Doc about the early years of the great VH. First aired in 2003.
Van Halen is the self-titled debut studio album by American hard rock band Van Halen. Released on February 10, 1978, the album peaked at on the Billboard 200. The album became widely recognized as the band's popularity grew, selling more than 10 million copies in the United States by August 7, 1996 and being certified Diamond
1984 (stylized as MCMLXXXIV) is the sixth studio album by American hard rock band Van Halen, released on January 9, 1984. It was the last Van Halen album until A Different Kind of Truth (2012) to feature lead singer David Lee Roth, who left in 1985 following creative differences, and the final full-length album with all four original members. 1984 and Van Halen's debut are Van Halen's bestselling albums, each having sold more than 10 million copies.
Van Halen, David Lee Roth - er.
Covers the same timeframe as ‘Van Halen Rising’, the biography by Greg Renoff, this could be thought of as a video companion to that book. Despite the fact that it’s unofficial (there’s no Van Halen music within), it’s excellent, and about as good as a documentary could possibly be without the band’s involvement. There’s also some footage of never-seen interviews with David Lee Roth & Eddie Van Halen, and vintage audio interviews with Alex Van Halen, Michael Anthony, and Gene Simmons. Rare photos were seen for the first time from Mark Stone, Tom Broderick, Gregg Emerson, Eddie Anderson, Norman Seeff (who took lots of amazing shots taken from the Woman and Children First album cover sessions), and more. No doubt that thousands of our regular visitors have already seen this, but we’re sure thousands haven’t.
The Van Halen Story: The Early Years is a video biography that time lines the lives and formation of Pasadena's finest rock band as they graduate from playing backyard parties and Sunset Strip bars to headlining stadiums around the world. Assembled much like the skateboard documentary Dogtown and Z-Boys, The VH Story uses rare photographs, some grainy Super-8 clips, and relies heavily on modern interviews with folks surrounding the band throughout the mid-1970s and 80s.
Van Halen's self-titled 1978 debut album all but completely re-wrote the vocabulary of rock music. Here's a track-by-track look at how they made the record, and how its influence has been felt over the following decades. Runnin' With the Devil". Eruption had been part of Van Halen’s setlists for a couple years, but if you lived outside of Southern California, you needed to wait until 1978 and Van Halen’s debut to experience the sheer insanity of it. If Eruption had only been the first 20 seconds, with Alex and Michael thundering away on the drums and bass behind Ed, it would have been revolutionary. In 1996, Eddie recalled the story to Guitar World: I showed up at the recording studio early one day and started to warm up because I had a gig on the weekend and I wanted to practice my solo guitar spot. Our producer, Ted Templeman, happened to walk by and he asked, ‘What's that? Let's put it on the tape!’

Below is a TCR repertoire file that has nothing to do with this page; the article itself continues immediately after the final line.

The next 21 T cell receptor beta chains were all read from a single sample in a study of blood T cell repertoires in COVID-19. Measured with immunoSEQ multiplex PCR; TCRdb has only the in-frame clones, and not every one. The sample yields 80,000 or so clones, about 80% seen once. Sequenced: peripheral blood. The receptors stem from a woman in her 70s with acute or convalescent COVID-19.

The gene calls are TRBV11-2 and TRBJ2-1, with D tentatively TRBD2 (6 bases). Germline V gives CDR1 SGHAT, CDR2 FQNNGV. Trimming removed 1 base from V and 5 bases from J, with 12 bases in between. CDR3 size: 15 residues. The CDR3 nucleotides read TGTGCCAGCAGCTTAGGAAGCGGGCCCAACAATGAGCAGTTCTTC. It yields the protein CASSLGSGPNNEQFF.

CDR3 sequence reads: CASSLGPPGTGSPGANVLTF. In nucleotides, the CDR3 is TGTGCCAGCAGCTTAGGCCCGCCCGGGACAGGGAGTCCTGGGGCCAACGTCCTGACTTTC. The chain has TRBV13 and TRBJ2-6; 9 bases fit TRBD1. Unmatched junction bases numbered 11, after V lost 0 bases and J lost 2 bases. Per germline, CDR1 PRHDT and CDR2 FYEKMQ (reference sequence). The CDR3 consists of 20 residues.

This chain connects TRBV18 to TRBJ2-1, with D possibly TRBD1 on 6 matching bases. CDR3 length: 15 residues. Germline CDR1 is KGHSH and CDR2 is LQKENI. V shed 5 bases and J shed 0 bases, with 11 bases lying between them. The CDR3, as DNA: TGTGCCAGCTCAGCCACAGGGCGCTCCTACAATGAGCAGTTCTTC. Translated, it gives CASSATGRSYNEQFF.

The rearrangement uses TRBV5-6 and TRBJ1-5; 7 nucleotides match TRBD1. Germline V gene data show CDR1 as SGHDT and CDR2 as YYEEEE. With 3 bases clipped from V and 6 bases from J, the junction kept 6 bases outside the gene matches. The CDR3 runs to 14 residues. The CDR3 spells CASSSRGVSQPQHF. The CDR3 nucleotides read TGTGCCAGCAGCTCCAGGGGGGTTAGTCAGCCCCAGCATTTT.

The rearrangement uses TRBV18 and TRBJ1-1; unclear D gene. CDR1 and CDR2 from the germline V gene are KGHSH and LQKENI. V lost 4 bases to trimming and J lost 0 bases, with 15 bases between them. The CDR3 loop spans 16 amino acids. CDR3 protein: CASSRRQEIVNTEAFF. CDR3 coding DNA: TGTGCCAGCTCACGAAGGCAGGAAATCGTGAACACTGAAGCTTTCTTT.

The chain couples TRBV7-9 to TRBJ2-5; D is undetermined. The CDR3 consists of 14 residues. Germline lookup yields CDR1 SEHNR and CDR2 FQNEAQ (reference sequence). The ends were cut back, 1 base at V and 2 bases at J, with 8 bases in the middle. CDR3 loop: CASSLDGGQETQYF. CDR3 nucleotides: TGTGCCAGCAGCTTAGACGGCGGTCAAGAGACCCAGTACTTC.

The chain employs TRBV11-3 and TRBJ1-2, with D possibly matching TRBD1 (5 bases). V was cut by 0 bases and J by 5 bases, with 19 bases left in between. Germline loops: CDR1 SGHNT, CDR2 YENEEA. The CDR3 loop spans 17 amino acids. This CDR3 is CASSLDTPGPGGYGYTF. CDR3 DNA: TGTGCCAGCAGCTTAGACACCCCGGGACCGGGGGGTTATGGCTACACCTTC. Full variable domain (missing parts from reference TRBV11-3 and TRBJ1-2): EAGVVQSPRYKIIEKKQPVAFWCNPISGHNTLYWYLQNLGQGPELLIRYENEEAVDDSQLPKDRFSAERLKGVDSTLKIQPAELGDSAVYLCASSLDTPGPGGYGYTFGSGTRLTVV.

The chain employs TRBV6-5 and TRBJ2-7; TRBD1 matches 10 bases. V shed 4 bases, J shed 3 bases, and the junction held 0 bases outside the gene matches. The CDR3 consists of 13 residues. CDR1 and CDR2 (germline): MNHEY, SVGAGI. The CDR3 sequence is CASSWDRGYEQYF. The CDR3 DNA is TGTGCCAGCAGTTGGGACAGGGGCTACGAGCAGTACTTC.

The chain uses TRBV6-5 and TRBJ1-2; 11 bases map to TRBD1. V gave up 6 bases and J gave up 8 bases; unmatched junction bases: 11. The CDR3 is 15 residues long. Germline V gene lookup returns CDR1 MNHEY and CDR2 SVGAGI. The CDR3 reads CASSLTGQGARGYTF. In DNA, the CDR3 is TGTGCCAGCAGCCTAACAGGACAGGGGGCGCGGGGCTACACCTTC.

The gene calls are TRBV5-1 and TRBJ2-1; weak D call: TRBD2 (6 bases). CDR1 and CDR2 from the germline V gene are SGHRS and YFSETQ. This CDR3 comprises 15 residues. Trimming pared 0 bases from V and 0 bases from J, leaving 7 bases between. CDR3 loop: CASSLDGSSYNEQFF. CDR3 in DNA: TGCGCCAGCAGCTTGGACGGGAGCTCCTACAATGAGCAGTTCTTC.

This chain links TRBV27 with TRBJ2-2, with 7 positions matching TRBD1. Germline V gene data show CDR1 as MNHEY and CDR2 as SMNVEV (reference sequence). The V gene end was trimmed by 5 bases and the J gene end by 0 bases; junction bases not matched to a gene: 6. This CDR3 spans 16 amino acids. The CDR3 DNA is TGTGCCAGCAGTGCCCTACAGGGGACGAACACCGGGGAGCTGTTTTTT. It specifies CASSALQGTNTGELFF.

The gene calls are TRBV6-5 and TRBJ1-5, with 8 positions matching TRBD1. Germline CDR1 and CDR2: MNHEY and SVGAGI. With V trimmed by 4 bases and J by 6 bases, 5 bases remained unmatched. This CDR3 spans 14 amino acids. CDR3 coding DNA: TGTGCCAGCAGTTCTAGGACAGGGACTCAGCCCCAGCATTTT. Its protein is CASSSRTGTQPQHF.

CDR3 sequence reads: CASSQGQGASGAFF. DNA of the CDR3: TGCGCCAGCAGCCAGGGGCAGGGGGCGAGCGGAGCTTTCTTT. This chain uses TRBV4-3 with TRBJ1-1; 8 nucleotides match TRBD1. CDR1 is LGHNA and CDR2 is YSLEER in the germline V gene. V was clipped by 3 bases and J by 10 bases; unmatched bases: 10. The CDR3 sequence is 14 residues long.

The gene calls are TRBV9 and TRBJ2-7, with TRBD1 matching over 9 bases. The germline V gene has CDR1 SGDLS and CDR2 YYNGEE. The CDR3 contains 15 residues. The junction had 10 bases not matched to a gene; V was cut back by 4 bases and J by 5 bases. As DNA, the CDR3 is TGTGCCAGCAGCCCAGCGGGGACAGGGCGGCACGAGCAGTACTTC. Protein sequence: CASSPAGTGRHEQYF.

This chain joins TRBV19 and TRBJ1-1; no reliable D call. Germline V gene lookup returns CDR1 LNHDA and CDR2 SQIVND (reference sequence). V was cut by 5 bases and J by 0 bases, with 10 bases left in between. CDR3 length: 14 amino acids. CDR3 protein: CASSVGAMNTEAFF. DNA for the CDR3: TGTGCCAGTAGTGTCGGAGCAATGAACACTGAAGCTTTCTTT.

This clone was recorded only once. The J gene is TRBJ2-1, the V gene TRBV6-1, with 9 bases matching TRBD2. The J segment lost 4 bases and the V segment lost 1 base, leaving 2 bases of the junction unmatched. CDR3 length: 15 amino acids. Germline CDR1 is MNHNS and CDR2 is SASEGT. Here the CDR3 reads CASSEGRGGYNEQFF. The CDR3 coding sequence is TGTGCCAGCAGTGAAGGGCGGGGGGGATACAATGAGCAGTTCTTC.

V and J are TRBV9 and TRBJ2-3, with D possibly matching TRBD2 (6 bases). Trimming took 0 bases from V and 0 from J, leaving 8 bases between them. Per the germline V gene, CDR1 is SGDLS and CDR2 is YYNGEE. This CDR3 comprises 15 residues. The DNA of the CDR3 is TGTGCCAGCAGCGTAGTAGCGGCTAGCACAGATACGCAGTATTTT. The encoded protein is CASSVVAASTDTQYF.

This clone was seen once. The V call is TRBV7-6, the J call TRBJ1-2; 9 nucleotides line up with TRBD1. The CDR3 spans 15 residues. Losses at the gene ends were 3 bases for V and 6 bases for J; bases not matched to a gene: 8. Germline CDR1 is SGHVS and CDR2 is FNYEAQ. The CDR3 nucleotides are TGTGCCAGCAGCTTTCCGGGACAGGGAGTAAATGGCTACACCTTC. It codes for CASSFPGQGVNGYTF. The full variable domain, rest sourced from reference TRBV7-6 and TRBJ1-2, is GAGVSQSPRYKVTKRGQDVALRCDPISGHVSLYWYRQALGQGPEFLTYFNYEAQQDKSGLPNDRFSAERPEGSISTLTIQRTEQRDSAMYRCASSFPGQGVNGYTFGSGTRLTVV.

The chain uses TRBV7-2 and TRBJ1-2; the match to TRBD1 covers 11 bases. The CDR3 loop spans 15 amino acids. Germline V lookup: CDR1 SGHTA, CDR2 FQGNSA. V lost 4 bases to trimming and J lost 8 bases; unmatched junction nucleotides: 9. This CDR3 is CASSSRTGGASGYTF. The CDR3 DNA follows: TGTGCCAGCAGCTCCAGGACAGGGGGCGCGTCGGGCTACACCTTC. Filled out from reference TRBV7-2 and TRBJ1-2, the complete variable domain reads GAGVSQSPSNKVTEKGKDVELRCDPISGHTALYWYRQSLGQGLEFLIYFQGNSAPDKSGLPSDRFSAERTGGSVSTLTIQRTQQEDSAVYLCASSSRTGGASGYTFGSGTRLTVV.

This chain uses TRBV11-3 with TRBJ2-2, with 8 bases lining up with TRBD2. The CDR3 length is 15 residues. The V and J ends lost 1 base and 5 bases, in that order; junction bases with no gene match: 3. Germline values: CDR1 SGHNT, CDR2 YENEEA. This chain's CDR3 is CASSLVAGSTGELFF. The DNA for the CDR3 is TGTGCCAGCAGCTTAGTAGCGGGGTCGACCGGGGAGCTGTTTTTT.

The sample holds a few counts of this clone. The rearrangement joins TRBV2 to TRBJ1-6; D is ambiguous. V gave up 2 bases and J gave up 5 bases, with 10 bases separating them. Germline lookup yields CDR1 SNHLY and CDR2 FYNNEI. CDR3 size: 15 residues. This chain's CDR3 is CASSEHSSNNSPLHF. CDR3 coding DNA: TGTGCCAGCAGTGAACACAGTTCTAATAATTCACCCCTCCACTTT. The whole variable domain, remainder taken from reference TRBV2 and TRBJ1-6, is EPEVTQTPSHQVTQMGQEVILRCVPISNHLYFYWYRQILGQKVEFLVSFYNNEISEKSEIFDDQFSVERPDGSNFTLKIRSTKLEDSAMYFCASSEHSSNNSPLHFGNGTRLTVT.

No Van Halen music played; just meaningless gossip from those who may have known them in their early years. High hopes fall well short because although there is a constant music track throughout it's certainly no Van Halen but typical MTV2 background music fayre. In fact barely a VH note is ever heard and apart from minor Dave and Eddie Clips with disembodied contributions from Alex and Michael (I think I heard him at one point) with the whole package falling well short on genuine VH material.
Van Halen revolutionised hard rock when they came shrieking out of Pasadena in the 1970s, and have sold millions of albums since. Here they are, ranked from disastrous to dazzling. But eventually, in 2006, the Van Halen brothers buried the hatchet with Roth. And this reunion – which yielded the 2012 album A Different Kind Of Truth – continues to the present day, albeit with Eddie’s son Wolfgang on bass instead of Michael Anthony. Here, every Van Halen album is ranked from worst to best – beginning at the very bottom with poor old Gary Cheron. 4. Van Halen III (1998). Even the most partisan of David Lee Roth loyalists had to admit that Sammy Hagar could sing.